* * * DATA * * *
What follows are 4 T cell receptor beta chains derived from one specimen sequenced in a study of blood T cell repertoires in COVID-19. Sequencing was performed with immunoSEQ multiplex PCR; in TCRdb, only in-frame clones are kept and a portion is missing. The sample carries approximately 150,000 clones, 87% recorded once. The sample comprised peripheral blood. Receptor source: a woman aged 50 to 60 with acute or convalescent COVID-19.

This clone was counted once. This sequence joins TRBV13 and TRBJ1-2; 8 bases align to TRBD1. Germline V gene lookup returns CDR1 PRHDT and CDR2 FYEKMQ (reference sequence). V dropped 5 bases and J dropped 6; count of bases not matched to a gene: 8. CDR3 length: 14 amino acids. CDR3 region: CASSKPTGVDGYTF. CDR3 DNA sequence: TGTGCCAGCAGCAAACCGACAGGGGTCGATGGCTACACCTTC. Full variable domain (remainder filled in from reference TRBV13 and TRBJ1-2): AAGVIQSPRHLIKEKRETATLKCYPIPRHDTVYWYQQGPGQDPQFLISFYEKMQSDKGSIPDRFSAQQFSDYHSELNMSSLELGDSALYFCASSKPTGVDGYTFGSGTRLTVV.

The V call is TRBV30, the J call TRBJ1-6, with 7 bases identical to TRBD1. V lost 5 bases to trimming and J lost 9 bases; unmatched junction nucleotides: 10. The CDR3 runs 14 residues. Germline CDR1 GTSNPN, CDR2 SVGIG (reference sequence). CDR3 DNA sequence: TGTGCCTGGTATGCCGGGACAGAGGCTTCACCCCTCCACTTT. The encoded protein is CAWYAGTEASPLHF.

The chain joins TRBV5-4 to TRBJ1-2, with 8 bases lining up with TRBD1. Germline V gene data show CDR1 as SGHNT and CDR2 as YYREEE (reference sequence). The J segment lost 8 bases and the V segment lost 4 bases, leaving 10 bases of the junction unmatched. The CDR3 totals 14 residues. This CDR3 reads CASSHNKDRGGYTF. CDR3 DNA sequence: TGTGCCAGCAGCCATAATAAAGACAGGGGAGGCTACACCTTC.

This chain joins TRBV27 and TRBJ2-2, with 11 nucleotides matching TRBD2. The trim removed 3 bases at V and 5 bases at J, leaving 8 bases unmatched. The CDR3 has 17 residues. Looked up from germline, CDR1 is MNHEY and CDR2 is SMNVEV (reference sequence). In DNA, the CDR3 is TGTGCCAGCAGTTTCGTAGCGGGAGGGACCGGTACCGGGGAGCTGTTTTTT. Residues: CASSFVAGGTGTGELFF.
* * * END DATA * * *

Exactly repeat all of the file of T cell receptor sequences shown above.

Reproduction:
What follows are 4 T cell receptor beta chains derived from one specimen sequenced in a study of blood T cell repertoires in COVID-19. Sequencing was performed with immunoSEQ multiplex PCR; in TCRdb, only in-frame clones are kept and a portion is missing. The sample carries approximately 150,000 clones, 87% recorded once. The sample comprised peripheral blood. Receptor source: a woman aged 50 to 60 with acute or convalescent COVID-19.

This clone was counted once. This sequence joins TRBV13 and TRBJ1-2; 8 bases align to TRBD1. Germline V gene lookup returns CDR1 PRHDT and CDR2 FYEKMQ (reference sequence). V dropped 5 bases and J dropped 6; count of bases not matched to a gene: 8. CDR3 length: 14 amino acids. CDR3 region: CASSKPTGVDGYTF. CDR3 DNA sequence: TGTGCCAGCAGCAAACCGACAGGGGTCGATGGCTACACCTTC. Full variable domain (remainder filled in from reference TRBV13 and TRBJ1-2): AAGVIQSPRHLIKEKRETATLKCYPIPRHDTVYWYQQGPGQDPQFLISFYEKMQSDKGSIPDRFSAQQFSDYHSELNMSSLELGDSALYFCASSKPTGVDGYTFGSGTRLTVV.

The V call is TRBV30, the J call TRBJ1-6, with 7 bases identical to TRBD1. V lost 5 bases to trimming and J lost 9 bases; unmatched junction nucleotides: 10. The CDR3 runs 14 residues. Germline CDR1 GTSNPN, CDR2 SVGIG (reference sequence). CDR3 DNA sequence: TGTGCCTGGTATGCCGGGACAGAGGCTTCACCCCTCCACTTT. The encoded protein is CAWYAGTEASPLHF.

The chain joins TRBV5-4 to TRBJ1-2, with 8 bases lining up with TRBD1. Germline V gene data show CDR1 as SGHNT and CDR2 as YYREEE (reference sequence). The J segment lost 8 bases and the V segment lost 4 bases, leaving 10 bases of the junction unmatched. The CDR3 totals 14 residues. This CDR3 reads CASSHNKDRGGYTF. CDR3 DNA sequence: TGTGCCAGCAGCCATAATAAAGACAGGGGAGGCTACACCTTC.

This chain joins TRBV27 and TRBJ2-2, with 11 nucleotides matching TRBD2. The trim removed 3 bases at V and 5 bases at J, leaving 8 bases unmatched. The CDR3 has 17 residues. Looked up from germline, CDR1 is MNHEY and CDR2 is SMNVEV (reference sequence). In DNA, the CDR3 is TGTGCCAGCAGTTTCGTAGCGGGAGGGACCGGTACCGGGGAGCTGTTTTTT. Residues: CASSFVAGGTGTGELFF.